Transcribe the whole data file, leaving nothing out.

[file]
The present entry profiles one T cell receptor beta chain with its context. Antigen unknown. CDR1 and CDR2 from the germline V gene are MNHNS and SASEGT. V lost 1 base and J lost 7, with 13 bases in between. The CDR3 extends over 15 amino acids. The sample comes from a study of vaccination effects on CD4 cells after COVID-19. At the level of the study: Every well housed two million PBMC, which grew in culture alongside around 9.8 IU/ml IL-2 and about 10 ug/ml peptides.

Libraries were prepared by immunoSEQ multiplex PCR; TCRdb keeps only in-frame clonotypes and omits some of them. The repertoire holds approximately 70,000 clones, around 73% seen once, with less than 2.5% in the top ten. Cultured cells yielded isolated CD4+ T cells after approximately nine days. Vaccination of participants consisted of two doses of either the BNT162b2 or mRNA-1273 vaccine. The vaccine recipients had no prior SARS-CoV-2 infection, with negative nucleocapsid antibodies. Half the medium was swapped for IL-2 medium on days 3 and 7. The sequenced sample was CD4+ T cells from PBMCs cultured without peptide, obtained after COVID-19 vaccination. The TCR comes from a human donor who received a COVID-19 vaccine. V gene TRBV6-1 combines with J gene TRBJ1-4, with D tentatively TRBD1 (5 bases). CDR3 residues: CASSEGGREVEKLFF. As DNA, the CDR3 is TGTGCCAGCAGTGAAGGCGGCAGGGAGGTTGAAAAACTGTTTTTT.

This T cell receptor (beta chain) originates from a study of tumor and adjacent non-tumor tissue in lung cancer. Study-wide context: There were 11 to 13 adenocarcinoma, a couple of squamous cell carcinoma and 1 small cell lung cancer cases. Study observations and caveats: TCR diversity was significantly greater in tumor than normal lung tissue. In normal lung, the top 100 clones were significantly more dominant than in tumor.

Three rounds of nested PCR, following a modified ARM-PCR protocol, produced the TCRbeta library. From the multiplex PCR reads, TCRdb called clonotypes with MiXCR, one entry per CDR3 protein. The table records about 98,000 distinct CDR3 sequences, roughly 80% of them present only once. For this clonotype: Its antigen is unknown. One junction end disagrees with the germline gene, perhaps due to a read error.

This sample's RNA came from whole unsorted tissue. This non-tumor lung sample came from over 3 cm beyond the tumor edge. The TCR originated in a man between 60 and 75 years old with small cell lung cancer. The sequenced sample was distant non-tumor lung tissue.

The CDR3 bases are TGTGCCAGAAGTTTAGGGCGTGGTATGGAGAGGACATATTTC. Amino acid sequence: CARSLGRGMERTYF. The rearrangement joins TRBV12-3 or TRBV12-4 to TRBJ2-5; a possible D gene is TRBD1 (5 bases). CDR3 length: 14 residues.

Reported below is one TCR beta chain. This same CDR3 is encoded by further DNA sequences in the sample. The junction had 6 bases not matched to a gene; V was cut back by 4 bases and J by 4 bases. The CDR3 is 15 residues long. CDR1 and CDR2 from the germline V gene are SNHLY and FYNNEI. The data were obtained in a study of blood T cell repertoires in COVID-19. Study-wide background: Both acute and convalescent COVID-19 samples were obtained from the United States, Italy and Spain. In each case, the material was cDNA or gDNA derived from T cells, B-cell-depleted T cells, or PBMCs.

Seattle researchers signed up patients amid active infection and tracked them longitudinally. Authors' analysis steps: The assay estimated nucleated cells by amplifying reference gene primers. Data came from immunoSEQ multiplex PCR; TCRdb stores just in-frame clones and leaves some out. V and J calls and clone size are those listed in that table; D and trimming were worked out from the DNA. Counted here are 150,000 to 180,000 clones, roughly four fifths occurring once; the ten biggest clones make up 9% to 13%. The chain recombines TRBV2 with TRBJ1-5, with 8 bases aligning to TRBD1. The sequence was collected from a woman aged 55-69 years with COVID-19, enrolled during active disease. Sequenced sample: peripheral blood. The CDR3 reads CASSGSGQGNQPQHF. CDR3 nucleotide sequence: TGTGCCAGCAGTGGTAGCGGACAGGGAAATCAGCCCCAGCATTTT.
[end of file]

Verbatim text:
The present entry profiles one T cell receptor beta chain with its context. Antigen unknown. CDR1 and CDR2 from the germline V gene are MNHNS and SASEGT. V lost 1 base and J lost 7, with 13 bases in between. The CDR3 extends over 15 amino acids. The sample comes from a study of vaccination effects on CD4 cells after COVID-19. At the level of the study: Every well housed two million PBMC, which grew in culture alongside around 9.8 IU/ml IL-2 and about 10 ug/ml peptides.

Libraries were prepared by immunoSEQ multiplex PCR; TCRdb keeps only in-frame clonotypes and omits some of them. The repertoire holds approximately 70,000 clones, around 73% seen once, with less than 2.5% in the top ten. Cultured cells yielded isolated CD4+ T cells after approximately nine days. Vaccination of participants consisted of two doses of either the BNT162b2 or mRNA-1273 vaccine. The vaccine recipients had no prior SARS-CoV-2 infection, with negative nucleocapsid antibodies. Half the medium was swapped for IL-2 medium on days 3 and 7. The sequenced sample was CD4+ T cells from PBMCs cultured without peptide, obtained after COVID-19 vaccination. The TCR comes from a human donor who received a COVID-19 vaccine. V gene TRBV6-1 combines with J gene TRBJ1-4, with D tentatively TRBD1 (5 bases). CDR3 residues: CASSEGGREVEKLFF. As DNA, the CDR3 is TGTGCCAGCAGTGAAGGCGGCAGGGAGGTTGAAAAACTGTTTTTT.

This T cell receptor (beta chain) originates from a study of tumor and adjacent non-tumor tissue in lung cancer. Study-wide context: There were 11 to 13 adenocarcinoma, a couple of squamous cell carcinoma and 1 small cell lung cancer cases. Study observations and caveats: TCR diversity was significantly greater in tumor than normal lung tissue. In normal lung, the top 100 clones were significantly more dominant than in tumor.

Three rounds of nested PCR, following a modified ARM-PCR protocol, produced the TCRbeta library. From the multiplex PCR reads, TCRdb called clonotypes with MiXCR, one entry per CDR3 protein. The table records about 98,000 distinct CDR3 sequences, roughly 80% of them present only once. For this clonotype: Its antigen is unknown. One junction end disagrees with the germline gene, perhaps due to a read error.

This sample's RNA came from whole unsorted tissue. This non-tumor lung sample came from over 3 cm beyond the tumor edge. The TCR originated in a man between 60 and 75 years old with small cell lung cancer. The sequenced sample was distant non-tumor lung tissue.

The CDR3 bases are TGTGCCAGAAGTTTAGGGCGTGGTATGGAGAGGACATATTTC. Amino acid sequence: CARSLGRGMERTYF. The rearrangement joins TRBV12-3 or TRBV12-4 to TRBJ2-5; a possible D gene is TRBD1 (5 bases). CDR3 length: 14 residues.

Reported below is one TCR beta chain. This same CDR3 is encoded by further DNA sequences in the sample. The junction had 6 bases not matched to a gene; V was cut back by 4 bases and J by 4 bases. The CDR3 is 15 residues long. CDR1 and CDR2 from the germline V gene are SNHLY and FYNNEI. The data were obtained in a study of blood T cell repertoires in COVID-19. Study-wide background: Both acute and convalescent COVID-19 samples were obtained from the United States, Italy and Spain. In each case, the material was cDNA or gDNA derived from T cells, B-cell-depleted T cells, or PBMCs.

Seattle researchers signed up patients amid active infection and tracked them longitudinally. Authors' analysis steps: The assay estimated nucleated cells by amplifying reference gene primers. Data came from immunoSEQ multiplex PCR; TCRdb stores just in-frame clones and leaves some out. V and J calls and clone size are those listed in that table; D and trimming were worked out from the DNA. Counted here are 150,000 to 180,000 clones, roughly four fifths occurring once; the ten biggest clones make up 9% to 13%. The chain recombines TRBV2 with TRBJ1-5, with 8 bases aligning to TRBD1. The sequence was collected from a woman aged 55-69 years with COVID-19, enrolled during active disease. Sequenced sample: peripheral blood. The CDR3 reads CASSGSGQGNQPQHF. CDR3 nucleotide sequence: TGTGCCAGCAGTGGTAGCGGACAGGGAAATCAGCCCCAGCATTTT.